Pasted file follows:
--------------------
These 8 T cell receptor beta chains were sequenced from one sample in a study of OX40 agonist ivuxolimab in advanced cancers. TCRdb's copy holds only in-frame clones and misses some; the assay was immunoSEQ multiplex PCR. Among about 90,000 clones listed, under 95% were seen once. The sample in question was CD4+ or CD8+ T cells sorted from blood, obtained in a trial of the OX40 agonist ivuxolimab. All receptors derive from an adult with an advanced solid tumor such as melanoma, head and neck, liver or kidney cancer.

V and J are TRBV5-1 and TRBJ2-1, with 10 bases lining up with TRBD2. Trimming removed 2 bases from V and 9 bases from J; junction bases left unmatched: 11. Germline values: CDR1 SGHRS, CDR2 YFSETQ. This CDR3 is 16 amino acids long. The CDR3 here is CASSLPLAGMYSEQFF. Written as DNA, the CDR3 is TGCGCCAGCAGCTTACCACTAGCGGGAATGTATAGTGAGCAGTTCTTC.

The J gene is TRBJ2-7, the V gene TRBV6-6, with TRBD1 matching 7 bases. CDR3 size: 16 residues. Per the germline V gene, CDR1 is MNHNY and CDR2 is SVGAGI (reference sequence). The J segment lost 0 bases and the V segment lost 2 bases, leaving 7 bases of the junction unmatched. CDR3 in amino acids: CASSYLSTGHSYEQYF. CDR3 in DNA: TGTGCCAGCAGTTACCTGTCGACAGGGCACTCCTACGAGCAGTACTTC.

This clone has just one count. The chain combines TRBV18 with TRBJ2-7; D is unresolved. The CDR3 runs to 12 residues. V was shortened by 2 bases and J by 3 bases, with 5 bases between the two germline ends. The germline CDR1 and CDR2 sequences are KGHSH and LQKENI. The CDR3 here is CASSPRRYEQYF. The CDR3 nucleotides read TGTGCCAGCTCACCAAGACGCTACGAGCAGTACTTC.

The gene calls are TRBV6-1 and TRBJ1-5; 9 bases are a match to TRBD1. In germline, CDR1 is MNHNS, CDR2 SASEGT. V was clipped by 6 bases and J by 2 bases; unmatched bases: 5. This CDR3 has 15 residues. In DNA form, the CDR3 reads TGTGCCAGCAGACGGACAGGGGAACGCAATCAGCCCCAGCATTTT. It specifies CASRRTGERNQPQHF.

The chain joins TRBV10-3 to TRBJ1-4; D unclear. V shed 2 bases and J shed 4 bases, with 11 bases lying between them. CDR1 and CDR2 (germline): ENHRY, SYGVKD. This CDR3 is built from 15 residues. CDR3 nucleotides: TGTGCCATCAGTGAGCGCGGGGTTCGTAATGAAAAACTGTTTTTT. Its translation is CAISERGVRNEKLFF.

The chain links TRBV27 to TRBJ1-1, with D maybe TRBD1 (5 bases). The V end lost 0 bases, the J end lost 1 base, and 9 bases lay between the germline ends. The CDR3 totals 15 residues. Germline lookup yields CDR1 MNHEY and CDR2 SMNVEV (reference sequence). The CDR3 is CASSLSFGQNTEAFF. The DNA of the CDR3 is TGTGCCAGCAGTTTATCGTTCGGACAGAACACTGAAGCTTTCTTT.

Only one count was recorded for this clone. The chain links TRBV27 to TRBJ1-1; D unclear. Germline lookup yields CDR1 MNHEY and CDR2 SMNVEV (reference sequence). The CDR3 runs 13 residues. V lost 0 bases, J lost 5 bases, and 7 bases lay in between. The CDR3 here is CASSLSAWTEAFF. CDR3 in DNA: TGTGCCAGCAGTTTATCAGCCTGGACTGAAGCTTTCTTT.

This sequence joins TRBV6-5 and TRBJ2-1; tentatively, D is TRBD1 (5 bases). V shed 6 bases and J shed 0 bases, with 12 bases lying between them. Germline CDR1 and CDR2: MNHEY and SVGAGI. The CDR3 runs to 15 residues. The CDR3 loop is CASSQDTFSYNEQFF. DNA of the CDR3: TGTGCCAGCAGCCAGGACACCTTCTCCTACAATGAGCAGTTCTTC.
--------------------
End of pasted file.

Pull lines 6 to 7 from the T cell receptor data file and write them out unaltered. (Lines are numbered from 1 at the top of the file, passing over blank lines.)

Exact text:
The chain joins TRBV10-3 to TRBJ1-4; D unclear. V shed 2 bases and J shed 4 bases, with 11 bases lying between them. CDR1 and CDR2 (germline): ENHRY, SYGVKD. This CDR3 is built from 15 residues. CDR3 nucleotides: TGTGCCATCAGTGAGCGCGGGGTTCGTAATGAAAAACTGTTTTTT. Its translation is CAISERGVRNEKLFF.

The chain links TRBV27 to TRBJ1-1, with D maybe TRBD1 (5 bases). The V end lost 0 bases, the J end lost 1 base, and 9 bases lay between the germline ends. The CDR3 totals 15 residues. Germline lookup yields CDR1 MNHEY and CDR2 SMNVEV (reference sequence). The CDR3 is CASSLSFGQNTEAFF. The DNA of the CDR3 is TGTGCCAGCAGTTTATCGTTCGGACAGAACACTGAAGCTTTCTTT.